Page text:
This spring, the Department of Political Science is offering a new class: POLS 488 – Iran and Nuclear Weapons. The class will focus on Iran’s domestic politics, religion, economy, culture and geography.
This special-topics course will give students an in-depth look at Iran and its nuclear ambitions. Dr. Neal Coates, associate professor of political science, is teaching the class which will be offered from 3:30 to 4:50 p.m. Mondays and Wednesdays.
Coates said he encourages any student, political science major or not, to sign up for the course.
“For the last seven years, most countries of the world have been very concerned with whether Iran has acquired or developed nuclear weapons, based on the idea that Iran is the world’s largest supporter and exporter of terrorism,” Coates said. “This class provides an entire semester to answer that question in depth.”
Coates challenges students to learn more about Iran’s government, military and possible motivations Iran would have for developing nuclear weapons.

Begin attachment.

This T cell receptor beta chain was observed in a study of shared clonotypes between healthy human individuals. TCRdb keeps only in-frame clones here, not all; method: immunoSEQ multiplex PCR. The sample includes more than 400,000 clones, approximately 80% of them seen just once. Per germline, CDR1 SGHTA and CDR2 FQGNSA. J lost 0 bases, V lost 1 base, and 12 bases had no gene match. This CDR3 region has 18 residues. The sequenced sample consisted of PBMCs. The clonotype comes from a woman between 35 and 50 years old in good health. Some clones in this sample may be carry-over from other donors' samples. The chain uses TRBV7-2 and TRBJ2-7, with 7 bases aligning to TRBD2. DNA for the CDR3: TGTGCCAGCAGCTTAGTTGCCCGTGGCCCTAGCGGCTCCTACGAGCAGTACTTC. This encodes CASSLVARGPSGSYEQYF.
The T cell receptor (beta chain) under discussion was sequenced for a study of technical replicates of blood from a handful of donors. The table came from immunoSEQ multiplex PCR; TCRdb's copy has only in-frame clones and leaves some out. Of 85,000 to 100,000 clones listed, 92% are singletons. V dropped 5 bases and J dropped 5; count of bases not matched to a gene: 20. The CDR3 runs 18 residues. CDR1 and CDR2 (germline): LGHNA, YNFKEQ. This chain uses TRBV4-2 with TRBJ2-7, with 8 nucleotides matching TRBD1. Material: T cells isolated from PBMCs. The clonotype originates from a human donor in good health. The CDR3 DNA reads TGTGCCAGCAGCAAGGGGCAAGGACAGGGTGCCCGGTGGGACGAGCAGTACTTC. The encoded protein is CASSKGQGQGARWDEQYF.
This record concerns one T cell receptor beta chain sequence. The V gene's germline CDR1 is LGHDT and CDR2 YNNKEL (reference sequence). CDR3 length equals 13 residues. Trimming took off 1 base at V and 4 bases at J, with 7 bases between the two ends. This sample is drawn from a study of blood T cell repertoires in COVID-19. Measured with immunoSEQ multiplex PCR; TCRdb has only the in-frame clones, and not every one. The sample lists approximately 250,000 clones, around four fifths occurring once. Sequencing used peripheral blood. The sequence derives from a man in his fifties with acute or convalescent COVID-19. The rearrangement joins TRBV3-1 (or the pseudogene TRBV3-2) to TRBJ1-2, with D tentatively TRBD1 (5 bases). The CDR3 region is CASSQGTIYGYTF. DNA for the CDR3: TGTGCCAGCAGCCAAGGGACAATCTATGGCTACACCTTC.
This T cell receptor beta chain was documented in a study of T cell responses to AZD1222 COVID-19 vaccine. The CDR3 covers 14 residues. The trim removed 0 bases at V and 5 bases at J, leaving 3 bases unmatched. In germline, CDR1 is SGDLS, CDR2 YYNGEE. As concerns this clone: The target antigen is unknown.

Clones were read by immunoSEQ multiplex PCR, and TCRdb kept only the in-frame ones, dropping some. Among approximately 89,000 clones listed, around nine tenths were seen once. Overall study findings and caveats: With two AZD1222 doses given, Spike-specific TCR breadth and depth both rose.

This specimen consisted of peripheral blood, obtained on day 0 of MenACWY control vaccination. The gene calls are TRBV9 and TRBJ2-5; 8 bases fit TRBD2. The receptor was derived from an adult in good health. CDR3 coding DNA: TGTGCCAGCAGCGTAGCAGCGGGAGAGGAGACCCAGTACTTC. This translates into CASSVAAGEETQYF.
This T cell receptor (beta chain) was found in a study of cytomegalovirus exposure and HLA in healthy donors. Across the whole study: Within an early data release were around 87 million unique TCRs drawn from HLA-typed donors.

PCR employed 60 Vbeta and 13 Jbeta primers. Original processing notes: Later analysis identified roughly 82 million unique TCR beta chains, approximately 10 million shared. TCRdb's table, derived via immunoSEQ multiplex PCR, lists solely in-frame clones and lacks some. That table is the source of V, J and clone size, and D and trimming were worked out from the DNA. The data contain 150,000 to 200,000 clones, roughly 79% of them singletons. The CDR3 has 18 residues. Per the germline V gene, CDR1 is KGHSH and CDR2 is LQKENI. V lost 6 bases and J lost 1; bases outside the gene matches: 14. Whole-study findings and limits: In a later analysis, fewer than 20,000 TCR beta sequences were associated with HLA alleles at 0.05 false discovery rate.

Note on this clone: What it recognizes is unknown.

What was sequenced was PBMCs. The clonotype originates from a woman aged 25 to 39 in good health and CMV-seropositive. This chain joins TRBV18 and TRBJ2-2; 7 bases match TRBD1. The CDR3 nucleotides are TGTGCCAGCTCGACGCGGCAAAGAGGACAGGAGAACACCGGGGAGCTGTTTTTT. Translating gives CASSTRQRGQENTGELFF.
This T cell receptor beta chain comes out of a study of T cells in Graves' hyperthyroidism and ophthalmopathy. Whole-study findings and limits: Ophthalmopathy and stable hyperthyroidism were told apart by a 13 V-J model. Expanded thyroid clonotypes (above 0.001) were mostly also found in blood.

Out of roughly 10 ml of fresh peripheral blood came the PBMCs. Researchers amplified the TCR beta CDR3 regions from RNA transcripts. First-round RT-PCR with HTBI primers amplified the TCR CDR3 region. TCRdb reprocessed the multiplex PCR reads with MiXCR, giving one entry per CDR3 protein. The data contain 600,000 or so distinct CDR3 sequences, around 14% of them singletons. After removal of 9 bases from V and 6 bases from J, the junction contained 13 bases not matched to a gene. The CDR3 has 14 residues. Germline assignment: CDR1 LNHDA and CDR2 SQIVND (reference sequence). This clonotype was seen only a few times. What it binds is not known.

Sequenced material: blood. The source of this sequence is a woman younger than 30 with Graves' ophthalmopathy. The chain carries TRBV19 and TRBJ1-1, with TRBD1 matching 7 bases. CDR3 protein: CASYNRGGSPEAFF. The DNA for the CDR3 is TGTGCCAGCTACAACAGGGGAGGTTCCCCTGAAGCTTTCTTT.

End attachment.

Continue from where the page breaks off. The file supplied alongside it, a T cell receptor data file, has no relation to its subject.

“At the end of the day, students will come to their own conclusion as to whether Iran is developing nuclear weapons and what, if anything, should be done about it,” Coates said.
Coates regularly teaches Politics of the Middle East, but said he has never had the time to delve deeper into topics students want to know more about.
“Some students want to go into the military, some into intelligence agencies, while some will be interested in it for future career purposes,” Coates said. “Others will want to know about Iran because of their interest in the Middle East, terrorism, U.S. foreign policy or nuclear war in general.”
Connor Best, junior political science major from Sacramento, Calif., said he will consider registering for the class.
“A lot of us don’t have a global awareness or a real understanding of how things work in the world,” Best said. “We need to stay updated on international affairs so we can be aware of how the world affects America.”
Best said although many political science courses are based on theory and logistics, this Iran and Nuclear Weapons class seems to be more pertinent to the current global discussion about ridding the world of nuclear weapons.
Jaclyn Woolf, instructor of political science, said she believes the class will receive special attention from students interested in social justice or the ethics of war.
“Government is going to affect you in more ways than you possibly realize,” Woolf said. “It’s important to know how government works simply because you are going to be subject to a lot of it.”
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